Comment on “Can human populations be stabilized?” by Stephen G. Warren

The article by Warren [2015] presents novel conclusions on demography, challenging the dominant paradigm. What was missing from his analysis was an examination of the social and political ramifications that follow from his conclusions.

As Professor Warren points out, our current demographic dynamics take place against an abundant and increasing food supply, a supply that surely will have limits. In the dominant paradigm challenged by War- ren, the spread of enlightened values, as they are often termed, are assumed to lead to a stabilization of population, and hence of a sustained adequacy of food supply and a concomitant future where human happiness and dignity are at least within the reach of all. At the present time, although world population is growing, we still enjoy abundance, except in anomalous conditions of famine or war; so our levels of population are widely viewed as manageable.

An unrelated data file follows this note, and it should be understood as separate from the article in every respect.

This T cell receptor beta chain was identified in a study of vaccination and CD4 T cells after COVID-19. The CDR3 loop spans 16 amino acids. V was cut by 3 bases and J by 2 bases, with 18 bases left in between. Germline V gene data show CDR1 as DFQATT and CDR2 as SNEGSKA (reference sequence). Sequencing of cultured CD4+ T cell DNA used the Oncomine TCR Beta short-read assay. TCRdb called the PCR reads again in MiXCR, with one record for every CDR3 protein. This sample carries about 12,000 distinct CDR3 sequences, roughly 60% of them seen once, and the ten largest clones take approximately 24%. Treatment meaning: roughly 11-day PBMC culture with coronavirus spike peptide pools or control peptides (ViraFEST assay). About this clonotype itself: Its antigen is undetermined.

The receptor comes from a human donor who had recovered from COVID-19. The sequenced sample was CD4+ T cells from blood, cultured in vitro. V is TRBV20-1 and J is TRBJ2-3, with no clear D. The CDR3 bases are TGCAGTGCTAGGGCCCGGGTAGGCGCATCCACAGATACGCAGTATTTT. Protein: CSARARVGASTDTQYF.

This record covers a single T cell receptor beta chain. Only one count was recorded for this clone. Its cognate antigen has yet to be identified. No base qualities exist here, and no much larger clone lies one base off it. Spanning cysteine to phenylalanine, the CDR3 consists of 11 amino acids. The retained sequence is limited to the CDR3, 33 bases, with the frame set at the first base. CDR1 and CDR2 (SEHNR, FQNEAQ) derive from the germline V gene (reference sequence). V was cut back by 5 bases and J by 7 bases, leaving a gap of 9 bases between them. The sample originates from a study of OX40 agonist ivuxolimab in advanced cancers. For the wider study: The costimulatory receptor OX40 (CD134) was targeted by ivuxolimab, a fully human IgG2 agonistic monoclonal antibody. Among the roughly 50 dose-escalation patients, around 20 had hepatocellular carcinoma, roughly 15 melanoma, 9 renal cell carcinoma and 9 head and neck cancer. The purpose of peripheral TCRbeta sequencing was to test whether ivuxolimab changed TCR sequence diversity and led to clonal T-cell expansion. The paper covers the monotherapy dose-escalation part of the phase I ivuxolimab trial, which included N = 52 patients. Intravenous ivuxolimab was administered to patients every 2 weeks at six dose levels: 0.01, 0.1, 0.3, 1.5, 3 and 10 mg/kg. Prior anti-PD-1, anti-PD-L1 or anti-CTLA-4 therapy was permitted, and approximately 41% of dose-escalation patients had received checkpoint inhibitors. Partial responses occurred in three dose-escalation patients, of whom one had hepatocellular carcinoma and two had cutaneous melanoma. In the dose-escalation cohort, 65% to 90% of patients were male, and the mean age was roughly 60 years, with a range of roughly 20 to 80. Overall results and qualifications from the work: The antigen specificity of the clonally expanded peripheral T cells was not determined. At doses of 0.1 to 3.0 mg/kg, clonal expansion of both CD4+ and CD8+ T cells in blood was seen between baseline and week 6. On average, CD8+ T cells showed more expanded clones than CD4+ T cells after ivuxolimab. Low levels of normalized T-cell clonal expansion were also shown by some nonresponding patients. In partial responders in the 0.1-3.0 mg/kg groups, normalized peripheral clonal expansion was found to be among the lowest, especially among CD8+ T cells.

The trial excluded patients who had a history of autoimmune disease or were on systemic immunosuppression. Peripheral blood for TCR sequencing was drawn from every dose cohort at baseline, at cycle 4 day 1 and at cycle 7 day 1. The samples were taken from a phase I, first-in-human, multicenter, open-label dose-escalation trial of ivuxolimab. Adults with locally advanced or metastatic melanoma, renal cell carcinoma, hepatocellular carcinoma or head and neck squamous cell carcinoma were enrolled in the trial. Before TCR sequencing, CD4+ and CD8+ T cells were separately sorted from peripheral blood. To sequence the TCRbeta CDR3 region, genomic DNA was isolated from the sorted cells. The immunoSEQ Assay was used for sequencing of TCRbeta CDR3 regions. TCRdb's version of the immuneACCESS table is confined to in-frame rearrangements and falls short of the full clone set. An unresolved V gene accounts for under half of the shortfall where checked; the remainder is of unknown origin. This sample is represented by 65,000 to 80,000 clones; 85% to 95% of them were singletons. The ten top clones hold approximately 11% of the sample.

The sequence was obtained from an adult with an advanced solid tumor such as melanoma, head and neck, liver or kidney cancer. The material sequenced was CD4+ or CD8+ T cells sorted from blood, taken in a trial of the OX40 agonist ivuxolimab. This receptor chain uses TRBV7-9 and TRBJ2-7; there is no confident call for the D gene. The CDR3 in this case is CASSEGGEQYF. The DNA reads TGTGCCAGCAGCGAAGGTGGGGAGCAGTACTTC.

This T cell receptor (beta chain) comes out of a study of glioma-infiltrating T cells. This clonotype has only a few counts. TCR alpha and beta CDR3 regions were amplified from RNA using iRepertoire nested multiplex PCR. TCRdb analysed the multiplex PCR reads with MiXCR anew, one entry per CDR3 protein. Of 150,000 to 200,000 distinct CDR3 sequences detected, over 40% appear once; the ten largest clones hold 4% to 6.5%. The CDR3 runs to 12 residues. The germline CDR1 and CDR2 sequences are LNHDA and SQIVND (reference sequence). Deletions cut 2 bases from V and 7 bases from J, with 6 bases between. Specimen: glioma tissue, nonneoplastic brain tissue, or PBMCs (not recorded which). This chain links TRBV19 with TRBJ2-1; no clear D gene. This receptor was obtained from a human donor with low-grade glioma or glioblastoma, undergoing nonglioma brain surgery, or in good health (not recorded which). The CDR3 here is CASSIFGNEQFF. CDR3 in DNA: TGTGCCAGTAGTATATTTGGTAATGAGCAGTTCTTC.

In most western societies diversity is viewed as social richness, and tolerance as a form of social progress. The spread of democratic values, including tolerance, is seen as an advance of the human condition, while nations with autocratic traditions, such as Iran, Russia, and China, are viewed as static at best and retrograde at worst. Such liberal values and sensibilities are viewed in the West as an inevitable outgrowth of history, universal in their applicability and appeal. That they might be contingent on historical and economic fac- tors is seen as inherently implausible. Yet they may be inevitable only in the sense that the governments of diverse nations, lacking widespread commonalities among their populations, have gradually slipped into forms of what might be called radical individualism, the exaltation of the individual over any particular details of heritage or social function. With this radical individualism has come not only tolerance, but con- cepts of freedom and fulfillment as well. These liberal ideals, now apparently necessary and so widely seen as natural and desirable, have come to dominate in the West and have extended to intellectual and moral elites in other nations as well. But this moral world of progress and freedom will not survive the population dynamics that Professor Warren outlines as a threat looming before us, unrecognized and of an insidious nature.

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